Best shareholder engagement: Microsoft
Microsoft was recognized at Corporate Secretary's 8th annual Corporate Governance Awards for giving investors varied channels through which to engage with the company’s management team. In addition to in-person and telephone engagement sessions, investors can engage through a live Q&A session in the annual meeting or on the Microsoft on the Issues blog.
Microsoft’s shareholder engagement efforts date back to 2009, but the company stepped up a gear when it was approached by activist hedge fund ValueAct Capital for a board seat and then had to find a successor to long-time CEO Steve Ballmer, who announced in August 2013 his plan to step down within a year. Shortly after taking a 1 percent stake in spring 2013, ValueAct approached Microsoft with its concerns that the stock was undervalued and suggested remedies.
ValueAct made no public comment during discussions with Microsoft, bar a presentation at a prominent activist fund conference that spring, says John Seethoff, vice president and deputy general counsel for corporate at Microsoft. As ValueAct and Microsoft’s board and management shared essentially similar views on the primary business opportunity, and as Microsoft agreed there was significant shareholder interest in having ValueAct’s voice on the board, a settlement was reached by the end of August 2013.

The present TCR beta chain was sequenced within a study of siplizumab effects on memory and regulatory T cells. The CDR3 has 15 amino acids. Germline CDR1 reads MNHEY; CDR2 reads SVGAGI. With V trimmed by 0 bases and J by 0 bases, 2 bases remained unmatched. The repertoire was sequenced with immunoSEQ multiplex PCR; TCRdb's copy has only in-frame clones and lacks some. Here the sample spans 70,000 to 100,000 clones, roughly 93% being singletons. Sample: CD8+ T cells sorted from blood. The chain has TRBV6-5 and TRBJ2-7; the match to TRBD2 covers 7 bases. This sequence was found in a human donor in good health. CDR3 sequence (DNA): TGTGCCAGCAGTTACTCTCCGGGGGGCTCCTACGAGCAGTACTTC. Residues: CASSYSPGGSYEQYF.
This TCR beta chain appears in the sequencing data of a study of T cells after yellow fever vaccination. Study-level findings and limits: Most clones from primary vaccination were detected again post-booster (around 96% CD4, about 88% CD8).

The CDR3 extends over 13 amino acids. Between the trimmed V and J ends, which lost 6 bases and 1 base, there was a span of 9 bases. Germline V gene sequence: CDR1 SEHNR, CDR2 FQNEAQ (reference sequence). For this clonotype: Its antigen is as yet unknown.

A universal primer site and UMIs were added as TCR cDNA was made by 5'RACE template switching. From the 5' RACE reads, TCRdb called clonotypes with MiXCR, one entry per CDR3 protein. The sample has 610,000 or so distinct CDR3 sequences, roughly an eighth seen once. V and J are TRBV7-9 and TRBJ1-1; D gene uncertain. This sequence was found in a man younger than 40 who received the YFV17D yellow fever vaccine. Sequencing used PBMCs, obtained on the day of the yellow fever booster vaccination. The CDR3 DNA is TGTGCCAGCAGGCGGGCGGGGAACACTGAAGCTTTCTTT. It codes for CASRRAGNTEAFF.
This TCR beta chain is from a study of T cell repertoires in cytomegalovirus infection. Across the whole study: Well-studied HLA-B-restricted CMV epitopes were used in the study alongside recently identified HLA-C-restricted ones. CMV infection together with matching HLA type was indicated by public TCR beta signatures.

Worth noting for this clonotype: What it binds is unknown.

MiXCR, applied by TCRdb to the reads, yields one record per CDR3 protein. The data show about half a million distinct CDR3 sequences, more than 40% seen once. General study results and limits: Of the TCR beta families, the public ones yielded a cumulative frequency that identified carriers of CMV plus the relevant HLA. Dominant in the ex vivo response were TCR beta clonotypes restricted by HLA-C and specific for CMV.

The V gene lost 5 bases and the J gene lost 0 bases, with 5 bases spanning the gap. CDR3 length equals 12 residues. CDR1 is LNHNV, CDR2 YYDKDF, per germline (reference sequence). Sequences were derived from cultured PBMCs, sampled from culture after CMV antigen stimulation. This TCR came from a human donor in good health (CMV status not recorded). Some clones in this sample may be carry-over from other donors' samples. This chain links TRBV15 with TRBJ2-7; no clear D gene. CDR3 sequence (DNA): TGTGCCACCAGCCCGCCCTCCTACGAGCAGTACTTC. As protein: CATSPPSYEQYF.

‘One other paramount factor is that the board did not want to have the distraction of a proxy fight while undertaking the new CEO search,’ says Seethoff. ‘Our directors wanted to make sure they had input from our shareholders about the direction the board was planning to take in its recruitment process.'
Once Satya Nadella had been appointed as the new CEO in February 2014, investors had another opportunity to provide input regarding his compensation plan. As the first non-founder to lead Microsoft, Nadella would be paid at the CEO market rate, whereas neither Bill Gates nor Ballmer had ever accepted more than a bonus as payment. In formulating Nadella’s seven-year pay package, the board wanted to ensure a significant portion was tied to performance, and as a metric chose total shareholder return against the S&P 500 Index.
Shareholders liked the move toward performance pay and the length of duration. But securing a high say-on-pay vote became a challenge after ISS gave the plan a negative recommendation. It didn’t like the seven-year duration as it translates to a much bigger payout once completed than adding together two or three years would yield. ‘But that was the arrangement Satya had and the board wasn’t going to go back on it,’ Seethoff explains. ‘It required a lot of work to make sure people understood the basis for the recommendation, and why we thought it was flawed.’